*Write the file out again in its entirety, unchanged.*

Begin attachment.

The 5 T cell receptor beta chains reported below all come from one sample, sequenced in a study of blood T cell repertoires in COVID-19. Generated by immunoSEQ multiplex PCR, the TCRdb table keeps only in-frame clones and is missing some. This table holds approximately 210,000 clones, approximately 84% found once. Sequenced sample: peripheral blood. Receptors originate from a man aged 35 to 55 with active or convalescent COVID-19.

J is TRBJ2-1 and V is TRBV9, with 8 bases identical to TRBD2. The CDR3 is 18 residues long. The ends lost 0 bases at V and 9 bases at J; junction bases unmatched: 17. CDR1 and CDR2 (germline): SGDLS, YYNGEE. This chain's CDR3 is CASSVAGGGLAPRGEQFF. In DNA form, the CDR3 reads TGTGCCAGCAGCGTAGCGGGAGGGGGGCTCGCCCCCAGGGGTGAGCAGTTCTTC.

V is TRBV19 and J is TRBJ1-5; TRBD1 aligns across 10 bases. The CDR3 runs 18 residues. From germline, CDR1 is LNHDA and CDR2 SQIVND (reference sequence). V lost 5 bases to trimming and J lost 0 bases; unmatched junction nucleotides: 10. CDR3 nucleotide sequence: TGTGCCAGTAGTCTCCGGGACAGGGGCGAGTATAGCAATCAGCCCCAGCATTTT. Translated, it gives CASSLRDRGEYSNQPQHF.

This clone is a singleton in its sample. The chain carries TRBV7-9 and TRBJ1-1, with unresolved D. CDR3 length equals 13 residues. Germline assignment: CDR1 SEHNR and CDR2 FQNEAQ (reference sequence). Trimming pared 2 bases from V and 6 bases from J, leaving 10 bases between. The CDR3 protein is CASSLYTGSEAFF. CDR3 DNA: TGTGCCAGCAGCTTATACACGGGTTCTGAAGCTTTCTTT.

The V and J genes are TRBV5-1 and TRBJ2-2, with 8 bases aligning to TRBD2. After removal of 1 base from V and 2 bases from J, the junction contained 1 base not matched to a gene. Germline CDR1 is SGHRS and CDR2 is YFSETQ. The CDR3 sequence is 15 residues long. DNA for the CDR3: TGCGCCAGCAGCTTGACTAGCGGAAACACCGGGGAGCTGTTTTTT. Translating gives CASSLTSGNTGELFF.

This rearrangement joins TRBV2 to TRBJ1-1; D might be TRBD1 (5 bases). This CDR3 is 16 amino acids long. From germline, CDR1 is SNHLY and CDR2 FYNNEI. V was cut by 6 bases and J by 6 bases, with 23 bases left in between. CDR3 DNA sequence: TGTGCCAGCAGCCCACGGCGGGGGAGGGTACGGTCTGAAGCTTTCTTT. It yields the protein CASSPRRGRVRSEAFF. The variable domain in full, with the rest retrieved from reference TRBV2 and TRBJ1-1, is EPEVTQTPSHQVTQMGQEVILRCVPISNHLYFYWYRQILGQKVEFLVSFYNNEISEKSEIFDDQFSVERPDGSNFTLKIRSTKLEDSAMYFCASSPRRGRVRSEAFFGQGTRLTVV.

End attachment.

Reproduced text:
The 5 T cell receptor beta chains reported below all come from one sample, sequenced in a study of blood T cell repertoires in COVID-19. Generated by immunoSEQ multiplex PCR, the TCRdb table keeps only in-frame clones and is missing some. This table holds approximately 210,000 clones, approximately 84% found once. Sequenced sample: peripheral blood. Receptors originate from a man aged 35 to 55 with active or convalescent COVID-19.

J is TRBJ2-1 and V is TRBV9, with 8 bases identical to TRBD2. The CDR3 is 18 residues long. The ends lost 0 bases at V and 9 bases at J; junction bases unmatched: 17. CDR1 and CDR2 (germline): SGDLS, YYNGEE. This chain's CDR3 is CASSVAGGGLAPRGEQFF. In DNA form, the CDR3 reads TGTGCCAGCAGCGTAGCGGGAGGGGGGCTCGCCCCCAGGGGTGAGCAGTTCTTC.

V is TRBV19 and J is TRBJ1-5; TRBD1 aligns across 10 bases. The CDR3 runs 18 residues. From germline, CDR1 is LNHDA and CDR2 SQIVND (reference sequence). V lost 5 bases to trimming and J lost 0 bases; unmatched junction nucleotides: 10. CDR3 nucleotide sequence: TGTGCCAGTAGTCTCCGGGACAGGGGCGAGTATAGCAATCAGCCCCAGCATTTT. Translated, it gives CASSLRDRGEYSNQPQHF.

This clone is a singleton in its sample. The chain carries TRBV7-9 and TRBJ1-1, with unresolved D. CDR3 length equals 13 residues. Germline assignment: CDR1 SEHNR and CDR2 FQNEAQ (reference sequence). Trimming pared 2 bases from V and 6 bases from J, leaving 10 bases between. The CDR3 protein is CASSLYTGSEAFF. CDR3 DNA: TGTGCCAGCAGCTTATACACGGGTTCTGAAGCTTTCTTT.

The V and J genes are TRBV5-1 and TRBJ2-2, with 8 bases aligning to TRBD2. After removal of 1 base from V and 2 bases from J, the junction contained 1 base not matched to a gene. Germline CDR1 is SGHRS and CDR2 is YFSETQ. The CDR3 sequence is 15 residues long. DNA for the CDR3: TGCGCCAGCAGCTTGACTAGCGGAAACACCGGGGAGCTGTTTTTT. Translating gives CASSLTSGNTGELFF.

This rearrangement joins TRBV2 to TRBJ1-1; D might be TRBD1 (5 bases). This CDR3 is 16 amino acids long. From germline, CDR1 is SNHLY and CDR2 FYNNEI. V was cut by 6 bases and J by 6 bases, with 23 bases left in between. CDR3 DNA sequence: TGTGCCAGCAGCCCACGGCGGGGGAGGGTACGGTCTGAAGCTTTCTTT. It yields the protein CASSPRRGRVRSEAFF. The variable domain in full, with the rest retrieved from reference TRBV2 and TRBJ1-1, is EPEVTQTPSHQVTQMGQEVILRCVPISNHLYFYWYRQILGQKVEFLVSFYNNEISEKSEIFDDQFSVERPDGSNFTLKIRSTKLEDSAMYFCASSPRRGRVRSEAFFGQGTRLTVV.